I purchased a 150 yard spool of yellow FINS Windtamer in 20lb test from the FINS website. The product was delivered on time to my doorstep and I immediately removed the old braided line from my Curado. As always, I put down 20 yards of 12lb test monofilament as a backer, tie the two lines together with a Uni Knot and then spooled the Windtamer on. I spent a month and a half fishing with it, fishing for speckled trout, redfish and largemouth bass in places like Breton Sound, Hopedale, Slidell and Bayou Segnette. I tightlined lures ranging from Matrix Shad on jigheads, to spinnerbaits, topwater lures and swimbaits.
I can tell you that I did not have a single wind knot. I fished in winds up to 15 knots with the Windtamer and it did exactly that, tame the wind. The only time the line backlashed was from operator error (sometimes I swing for the fence really hard) and I did not experience rod tip wrapping. If I fought a really big fish the line would cut into itself a little bit, but it was easily pulled out by just casting again. It did not cut into itself like sub-standard braided line did before. After about a month of usage I unraveled the line to look at the inside of the spool and found that the line had settled a little but not so much that it affected the performance of the line.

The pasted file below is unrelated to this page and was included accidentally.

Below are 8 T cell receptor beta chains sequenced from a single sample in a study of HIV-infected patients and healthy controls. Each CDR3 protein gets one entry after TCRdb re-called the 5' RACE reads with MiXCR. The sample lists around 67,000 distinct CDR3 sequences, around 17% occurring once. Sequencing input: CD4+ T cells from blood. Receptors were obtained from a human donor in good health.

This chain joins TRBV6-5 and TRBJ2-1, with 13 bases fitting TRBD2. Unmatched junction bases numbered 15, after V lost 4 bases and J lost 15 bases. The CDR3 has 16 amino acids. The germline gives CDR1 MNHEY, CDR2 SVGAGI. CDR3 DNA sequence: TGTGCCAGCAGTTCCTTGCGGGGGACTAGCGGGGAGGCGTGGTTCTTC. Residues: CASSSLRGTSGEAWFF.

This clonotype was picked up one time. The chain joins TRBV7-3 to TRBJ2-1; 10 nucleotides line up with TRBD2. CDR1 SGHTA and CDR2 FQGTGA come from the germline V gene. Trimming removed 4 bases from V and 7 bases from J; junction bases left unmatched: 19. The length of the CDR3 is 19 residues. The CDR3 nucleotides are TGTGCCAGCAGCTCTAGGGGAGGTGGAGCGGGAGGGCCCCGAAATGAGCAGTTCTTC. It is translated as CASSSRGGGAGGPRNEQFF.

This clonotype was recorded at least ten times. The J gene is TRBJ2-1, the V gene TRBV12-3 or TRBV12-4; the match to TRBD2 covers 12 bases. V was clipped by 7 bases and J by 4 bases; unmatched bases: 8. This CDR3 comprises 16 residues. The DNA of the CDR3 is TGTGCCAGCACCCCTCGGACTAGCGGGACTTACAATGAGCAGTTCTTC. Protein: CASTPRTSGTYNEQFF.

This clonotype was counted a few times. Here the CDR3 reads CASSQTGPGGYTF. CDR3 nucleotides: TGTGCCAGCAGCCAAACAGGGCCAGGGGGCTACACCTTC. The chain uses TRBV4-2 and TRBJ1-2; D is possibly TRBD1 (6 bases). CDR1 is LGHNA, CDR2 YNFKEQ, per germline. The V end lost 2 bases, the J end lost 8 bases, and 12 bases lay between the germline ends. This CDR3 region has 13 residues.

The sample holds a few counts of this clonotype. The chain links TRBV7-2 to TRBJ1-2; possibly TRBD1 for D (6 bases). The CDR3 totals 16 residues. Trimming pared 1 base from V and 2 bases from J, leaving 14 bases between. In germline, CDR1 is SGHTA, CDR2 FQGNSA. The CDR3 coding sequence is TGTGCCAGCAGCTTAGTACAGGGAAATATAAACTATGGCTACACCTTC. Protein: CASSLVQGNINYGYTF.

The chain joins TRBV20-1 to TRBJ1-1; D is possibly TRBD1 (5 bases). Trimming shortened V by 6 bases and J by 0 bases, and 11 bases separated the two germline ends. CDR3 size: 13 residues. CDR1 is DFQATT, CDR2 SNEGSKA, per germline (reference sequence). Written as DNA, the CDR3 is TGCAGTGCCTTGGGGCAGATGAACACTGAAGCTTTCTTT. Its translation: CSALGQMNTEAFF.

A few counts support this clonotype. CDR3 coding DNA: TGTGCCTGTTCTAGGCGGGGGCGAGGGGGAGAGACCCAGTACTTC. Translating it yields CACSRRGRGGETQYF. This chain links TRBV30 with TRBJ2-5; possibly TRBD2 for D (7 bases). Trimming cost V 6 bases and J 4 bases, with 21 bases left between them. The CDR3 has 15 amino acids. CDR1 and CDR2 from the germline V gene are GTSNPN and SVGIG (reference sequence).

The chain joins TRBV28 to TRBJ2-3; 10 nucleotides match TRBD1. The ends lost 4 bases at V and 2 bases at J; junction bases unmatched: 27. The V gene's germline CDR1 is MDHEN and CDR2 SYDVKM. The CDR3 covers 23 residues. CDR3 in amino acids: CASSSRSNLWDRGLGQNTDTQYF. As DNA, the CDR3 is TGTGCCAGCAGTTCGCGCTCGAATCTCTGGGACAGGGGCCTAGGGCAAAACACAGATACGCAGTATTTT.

TIP: I like to unspool my reel from a slow-moving boat and then reel it back on so it untwists in the water and packs evenly onto the spool. If you do this the line will not settle at all. Be sure to let the line go into the water without anything tied on.
Windtamer is not as abrasion resistant as some monofilament line, believe it or not. If you're still not sure, then check out a line abrasion test Estero did. While FINS wasn't the worst line in terms of abrasion resistance it certainly wasn't the best. However, it's only an abrasion test and a pretty tough one at that. It's not realistic and is designed to give you a better idea of how different lines hold up in a controlled environment.
You get what you pay for. FINS can be more expensive, but not so much it's not worth having on your reel. It costs about 40% more than braided line from other companies in the same yardage and tensile strength categories. Consider the time you spend fixing the small annoyances of a lesser braided line and figure how much it is worth to have those vanquished. Is it worth the extra five bucks? I think so.
I believe Windtamer is a cutting-edge fishing line whose performance is best realized on a baitcaster. For that reason I don't mind shelling out the extra bucks because I am getting so much more value for my dollar.
TIP: Be sure to pay close attention to that drag setting: lighter for trout, heavier for redfish.